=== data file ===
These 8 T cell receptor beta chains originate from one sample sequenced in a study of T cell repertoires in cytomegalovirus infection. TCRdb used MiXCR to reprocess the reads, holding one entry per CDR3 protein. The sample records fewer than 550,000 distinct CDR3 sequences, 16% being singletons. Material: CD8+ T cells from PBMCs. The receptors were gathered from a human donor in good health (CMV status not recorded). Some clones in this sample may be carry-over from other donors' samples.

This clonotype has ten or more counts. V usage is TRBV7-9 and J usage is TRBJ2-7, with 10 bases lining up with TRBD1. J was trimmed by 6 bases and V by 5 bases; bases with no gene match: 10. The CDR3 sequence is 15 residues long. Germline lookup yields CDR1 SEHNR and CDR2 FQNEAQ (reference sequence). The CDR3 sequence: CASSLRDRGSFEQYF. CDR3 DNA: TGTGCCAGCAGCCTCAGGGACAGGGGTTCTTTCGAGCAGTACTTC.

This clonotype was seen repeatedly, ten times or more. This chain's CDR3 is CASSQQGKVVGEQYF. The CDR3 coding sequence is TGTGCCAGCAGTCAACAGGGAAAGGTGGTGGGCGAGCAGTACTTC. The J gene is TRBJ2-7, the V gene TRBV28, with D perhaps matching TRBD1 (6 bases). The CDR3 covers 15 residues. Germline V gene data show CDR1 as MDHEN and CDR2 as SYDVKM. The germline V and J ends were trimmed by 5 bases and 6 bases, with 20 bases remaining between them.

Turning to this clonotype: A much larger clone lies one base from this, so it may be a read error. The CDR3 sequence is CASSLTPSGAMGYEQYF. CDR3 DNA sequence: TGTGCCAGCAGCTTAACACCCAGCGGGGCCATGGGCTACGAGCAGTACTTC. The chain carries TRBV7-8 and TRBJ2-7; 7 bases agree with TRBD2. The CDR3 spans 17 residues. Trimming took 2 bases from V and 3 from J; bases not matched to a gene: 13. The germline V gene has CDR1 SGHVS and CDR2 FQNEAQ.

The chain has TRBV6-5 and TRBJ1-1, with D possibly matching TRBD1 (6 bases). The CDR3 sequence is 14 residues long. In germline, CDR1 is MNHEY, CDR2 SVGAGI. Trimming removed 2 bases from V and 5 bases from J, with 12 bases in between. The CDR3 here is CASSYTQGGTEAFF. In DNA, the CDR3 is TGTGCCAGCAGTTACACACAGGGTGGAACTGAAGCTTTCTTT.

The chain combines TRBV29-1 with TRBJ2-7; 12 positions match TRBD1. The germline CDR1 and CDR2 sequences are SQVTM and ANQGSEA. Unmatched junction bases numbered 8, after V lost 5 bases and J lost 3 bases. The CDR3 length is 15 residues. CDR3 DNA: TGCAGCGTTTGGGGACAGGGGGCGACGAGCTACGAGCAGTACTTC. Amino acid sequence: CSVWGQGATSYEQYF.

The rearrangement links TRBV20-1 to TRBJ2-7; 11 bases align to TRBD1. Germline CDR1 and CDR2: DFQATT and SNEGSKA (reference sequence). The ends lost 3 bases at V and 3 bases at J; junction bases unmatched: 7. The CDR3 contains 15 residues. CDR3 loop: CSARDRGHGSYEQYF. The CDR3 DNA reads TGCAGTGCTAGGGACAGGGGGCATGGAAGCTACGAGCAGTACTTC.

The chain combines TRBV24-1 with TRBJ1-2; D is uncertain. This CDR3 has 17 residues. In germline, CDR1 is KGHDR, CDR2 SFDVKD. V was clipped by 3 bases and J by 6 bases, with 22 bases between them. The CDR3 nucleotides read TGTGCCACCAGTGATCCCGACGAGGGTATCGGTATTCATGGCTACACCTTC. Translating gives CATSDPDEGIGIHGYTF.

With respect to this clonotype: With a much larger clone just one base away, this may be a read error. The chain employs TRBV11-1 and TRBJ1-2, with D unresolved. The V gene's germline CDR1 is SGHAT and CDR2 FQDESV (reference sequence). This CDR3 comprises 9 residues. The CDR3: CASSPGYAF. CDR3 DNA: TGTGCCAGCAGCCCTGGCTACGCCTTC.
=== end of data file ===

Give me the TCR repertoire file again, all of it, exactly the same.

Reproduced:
These 8 T cell receptor beta chains originate from one sample sequenced in a study of T cell repertoires in cytomegalovirus infection. TCRdb used MiXCR to reprocess the reads, holding one entry per CDR3 protein. The sample records fewer than 550,000 distinct CDR3 sequences, 16% being singletons. Material: CD8+ T cells from PBMCs. The receptors were gathered from a human donor in good health (CMV status not recorded). Some clones in this sample may be carry-over from other donors' samples.

This clonotype has ten or more counts. V usage is TRBV7-9 and J usage is TRBJ2-7, with 10 bases lining up with TRBD1. J was trimmed by 6 bases and V by 5 bases; bases with no gene match: 10. The CDR3 sequence is 15 residues long. Germline lookup yields CDR1 SEHNR and CDR2 FQNEAQ (reference sequence). The CDR3 sequence: CASSLRDRGSFEQYF. CDR3 DNA: TGTGCCAGCAGCCTCAGGGACAGGGGTTCTTTCGAGCAGTACTTC.

This clonotype was seen repeatedly, ten times or more. This chain's CDR3 is CASSQQGKVVGEQYF. The CDR3 coding sequence is TGTGCCAGCAGTCAACAGGGAAAGGTGGTGGGCGAGCAGTACTTC. The J gene is TRBJ2-7, the V gene TRBV28, with D perhaps matching TRBD1 (6 bases). The CDR3 covers 15 residues. Germline V gene data show CDR1 as MDHEN and CDR2 as SYDVKM. The germline V and J ends were trimmed by 5 bases and 6 bases, with 20 bases remaining between them.

Turning to this clonotype: A much larger clone lies one base from this, so it may be a read error. The CDR3 sequence is CASSLTPSGAMGYEQYF. CDR3 DNA sequence: TGTGCCAGCAGCTTAACACCCAGCGGGGCCATGGGCTACGAGCAGTACTTC. The chain carries TRBV7-8 and TRBJ2-7; 7 bases agree with TRBD2. The CDR3 spans 17 residues. Trimming took 2 bases from V and 3 from J; bases not matched to a gene: 13. The germline V gene has CDR1 SGHVS and CDR2 FQNEAQ.

The chain has TRBV6-5 and TRBJ1-1, with D possibly matching TRBD1 (6 bases). The CDR3 sequence is 14 residues long. In germline, CDR1 is MNHEY, CDR2 SVGAGI. Trimming removed 2 bases from V and 5 bases from J, with 12 bases in between. The CDR3 here is CASSYTQGGTEAFF. In DNA, the CDR3 is TGTGCCAGCAGTTACACACAGGGTGGAACTGAAGCTTTCTTT.

The chain combines TRBV29-1 with TRBJ2-7; 12 positions match TRBD1. The germline CDR1 and CDR2 sequences are SQVTM and ANQGSEA. Unmatched junction bases numbered 8, after V lost 5 bases and J lost 3 bases. The CDR3 length is 15 residues. CDR3 DNA: TGCAGCGTTTGGGGACAGGGGGCGACGAGCTACGAGCAGTACTTC. Amino acid sequence: CSVWGQGATSYEQYF.

The rearrangement links TRBV20-1 to TRBJ2-7; 11 bases align to TRBD1. Germline CDR1 and CDR2: DFQATT and SNEGSKA (reference sequence). The ends lost 3 bases at V and 3 bases at J; junction bases unmatched: 7. The CDR3 contains 15 residues. CDR3 loop: CSARDRGHGSYEQYF. The CDR3 DNA reads TGCAGTGCTAGGGACAGGGGGCATGGAAGCTACGAGCAGTACTTC.

The chain combines TRBV24-1 with TRBJ1-2; D is uncertain. This CDR3 has 17 residues. In germline, CDR1 is KGHDR, CDR2 SFDVKD. V was clipped by 3 bases and J by 6 bases, with 22 bases between them. The CDR3 nucleotides read TGTGCCACCAGTGATCCCGACGAGGGTATCGGTATTCATGGCTACACCTTC. Translating gives CATSDPDEGIGIHGYTF.

With respect to this clonotype: With a much larger clone just one base away, this may be a read error. The chain employs TRBV11-1 and TRBJ1-2, with D unresolved. The V gene's germline CDR1 is SGHAT and CDR2 FQDESV (reference sequence). This CDR3 comprises 9 residues. The CDR3: CASSPGYAF. CDR3 DNA: TGTGCCAGCAGCCCTGGCTACGCCTTC.